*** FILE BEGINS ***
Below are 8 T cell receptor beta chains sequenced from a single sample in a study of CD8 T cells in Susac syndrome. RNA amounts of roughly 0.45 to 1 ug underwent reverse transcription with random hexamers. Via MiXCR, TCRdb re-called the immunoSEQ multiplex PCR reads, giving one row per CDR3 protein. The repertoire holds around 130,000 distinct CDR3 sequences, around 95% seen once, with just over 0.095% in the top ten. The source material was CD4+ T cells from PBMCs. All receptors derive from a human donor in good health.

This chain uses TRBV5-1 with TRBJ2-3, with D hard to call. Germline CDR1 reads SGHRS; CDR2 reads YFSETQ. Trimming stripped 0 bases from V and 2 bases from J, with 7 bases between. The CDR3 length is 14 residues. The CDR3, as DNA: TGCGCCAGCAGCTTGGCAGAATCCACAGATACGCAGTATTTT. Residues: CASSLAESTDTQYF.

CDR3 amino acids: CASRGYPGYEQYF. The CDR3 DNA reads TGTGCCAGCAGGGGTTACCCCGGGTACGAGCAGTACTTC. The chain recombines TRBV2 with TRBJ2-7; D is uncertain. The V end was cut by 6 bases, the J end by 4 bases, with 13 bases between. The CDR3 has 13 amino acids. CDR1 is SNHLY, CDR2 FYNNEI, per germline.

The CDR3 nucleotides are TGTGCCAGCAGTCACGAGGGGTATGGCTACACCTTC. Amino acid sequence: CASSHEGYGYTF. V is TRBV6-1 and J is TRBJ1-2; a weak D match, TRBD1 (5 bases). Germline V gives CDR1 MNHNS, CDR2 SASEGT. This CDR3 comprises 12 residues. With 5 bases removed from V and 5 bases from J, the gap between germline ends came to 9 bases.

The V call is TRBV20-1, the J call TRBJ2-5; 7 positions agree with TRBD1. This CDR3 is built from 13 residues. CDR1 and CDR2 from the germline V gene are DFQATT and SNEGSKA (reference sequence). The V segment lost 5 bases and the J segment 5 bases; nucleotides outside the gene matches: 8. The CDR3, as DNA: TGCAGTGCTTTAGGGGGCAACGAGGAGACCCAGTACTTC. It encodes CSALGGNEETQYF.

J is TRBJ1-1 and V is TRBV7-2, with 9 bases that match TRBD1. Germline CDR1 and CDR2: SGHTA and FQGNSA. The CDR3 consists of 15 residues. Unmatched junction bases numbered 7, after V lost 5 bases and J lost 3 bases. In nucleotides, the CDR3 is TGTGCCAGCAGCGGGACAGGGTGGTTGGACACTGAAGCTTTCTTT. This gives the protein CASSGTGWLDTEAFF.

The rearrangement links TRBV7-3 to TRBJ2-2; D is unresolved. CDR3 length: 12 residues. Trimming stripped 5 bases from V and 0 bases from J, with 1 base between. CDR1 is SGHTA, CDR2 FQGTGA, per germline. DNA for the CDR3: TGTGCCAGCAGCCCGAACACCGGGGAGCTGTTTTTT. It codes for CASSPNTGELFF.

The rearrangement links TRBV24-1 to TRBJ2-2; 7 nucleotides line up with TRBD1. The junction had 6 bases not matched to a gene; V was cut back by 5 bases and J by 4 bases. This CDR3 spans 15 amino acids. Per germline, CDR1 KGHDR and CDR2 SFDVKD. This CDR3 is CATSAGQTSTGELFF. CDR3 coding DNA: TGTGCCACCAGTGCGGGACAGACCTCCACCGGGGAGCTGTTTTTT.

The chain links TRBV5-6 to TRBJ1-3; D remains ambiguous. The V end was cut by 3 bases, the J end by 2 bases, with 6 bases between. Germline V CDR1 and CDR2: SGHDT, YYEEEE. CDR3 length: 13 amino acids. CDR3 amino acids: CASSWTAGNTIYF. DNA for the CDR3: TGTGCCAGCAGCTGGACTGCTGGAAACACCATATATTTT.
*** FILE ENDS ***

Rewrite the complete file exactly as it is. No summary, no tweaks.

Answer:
Below are 8 T cell receptor beta chains sequenced from a single sample in a study of CD8 T cells in Susac syndrome. RNA amounts of roughly 0.45 to 1 ug underwent reverse transcription with random hexamers. Via MiXCR, TCRdb re-called the immunoSEQ multiplex PCR reads, giving one row per CDR3 protein. The repertoire holds around 130,000 distinct CDR3 sequences, around 95% seen once, with just over 0.095% in the top ten. The source material was CD4+ T cells from PBMCs. All receptors derive from a human donor in good health.

This chain uses TRBV5-1 with TRBJ2-3, with D hard to call. Germline CDR1 reads SGHRS; CDR2 reads YFSETQ. Trimming stripped 0 bases from V and 2 bases from J, with 7 bases between. The CDR3 length is 14 residues. The CDR3, as DNA: TGCGCCAGCAGCTTGGCAGAATCCACAGATACGCAGTATTTT. Residues: CASSLAESTDTQYF.

CDR3 amino acids: CASRGYPGYEQYF. The CDR3 DNA reads TGTGCCAGCAGGGGTTACCCCGGGTACGAGCAGTACTTC. The chain recombines TRBV2 with TRBJ2-7; D is uncertain. The V end was cut by 6 bases, the J end by 4 bases, with 13 bases between. The CDR3 has 13 amino acids. CDR1 is SNHLY, CDR2 FYNNEI, per germline.

The CDR3 nucleotides are TGTGCCAGCAGTCACGAGGGGTATGGCTACACCTTC. Amino acid sequence: CASSHEGYGYTF. V is TRBV6-1 and J is TRBJ1-2; a weak D match, TRBD1 (5 bases). Germline V gives CDR1 MNHNS, CDR2 SASEGT. This CDR3 comprises 12 residues. With 5 bases removed from V and 5 bases from J, the gap between germline ends came to 9 bases.

The V call is TRBV20-1, the J call TRBJ2-5; 7 positions agree with TRBD1. This CDR3 is built from 13 residues. CDR1 and CDR2 from the germline V gene are DFQATT and SNEGSKA (reference sequence). The V segment lost 5 bases and the J segment 5 bases; nucleotides outside the gene matches: 8. The CDR3, as DNA: TGCAGTGCTTTAGGGGGCAACGAGGAGACCCAGTACTTC. It encodes CSALGGNEETQYF.

J is TRBJ1-1 and V is TRBV7-2, with 9 bases that match TRBD1. Germline CDR1 and CDR2: SGHTA and FQGNSA. The CDR3 consists of 15 residues. Unmatched junction bases numbered 7, after V lost 5 bases and J lost 3 bases. In nucleotides, the CDR3 is TGTGCCAGCAGCGGGACAGGGTGGTTGGACACTGAAGCTTTCTTT. This gives the protein CASSGTGWLDTEAFF.

The rearrangement links TRBV7-3 to TRBJ2-2; D is unresolved. CDR3 length: 12 residues. Trimming stripped 5 bases from V and 0 bases from J, with 1 base between. CDR1 is SGHTA, CDR2 FQGTGA, per germline. DNA for the CDR3: TGTGCCAGCAGCCCGAACACCGGGGAGCTGTTTTTT. It codes for CASSPNTGELFF.

The rearrangement links TRBV24-1 to TRBJ2-2; 7 nucleotides line up with TRBD1. The junction had 6 bases not matched to a gene; V was cut back by 5 bases and J by 4 bases. This CDR3 spans 15 amino acids. Per germline, CDR1 KGHDR and CDR2 SFDVKD. This CDR3 is CATSAGQTSTGELFF. CDR3 coding DNA: TGTGCCACCAGTGCGGGACAGACCTCCACCGGGGAGCTGTTTTTT.

The chain links TRBV5-6 to TRBJ1-3; D remains ambiguous. The V end was cut by 3 bases, the J end by 2 bases, with 6 bases between. Germline V CDR1 and CDR2: SGHDT, YYEEEE. CDR3 length: 13 amino acids. CDR3 amino acids: CASSWTAGNTIYF. DNA for the CDR3: TGTGCCAGCAGCTGGACTGCTGGAAACACCATATATTTT.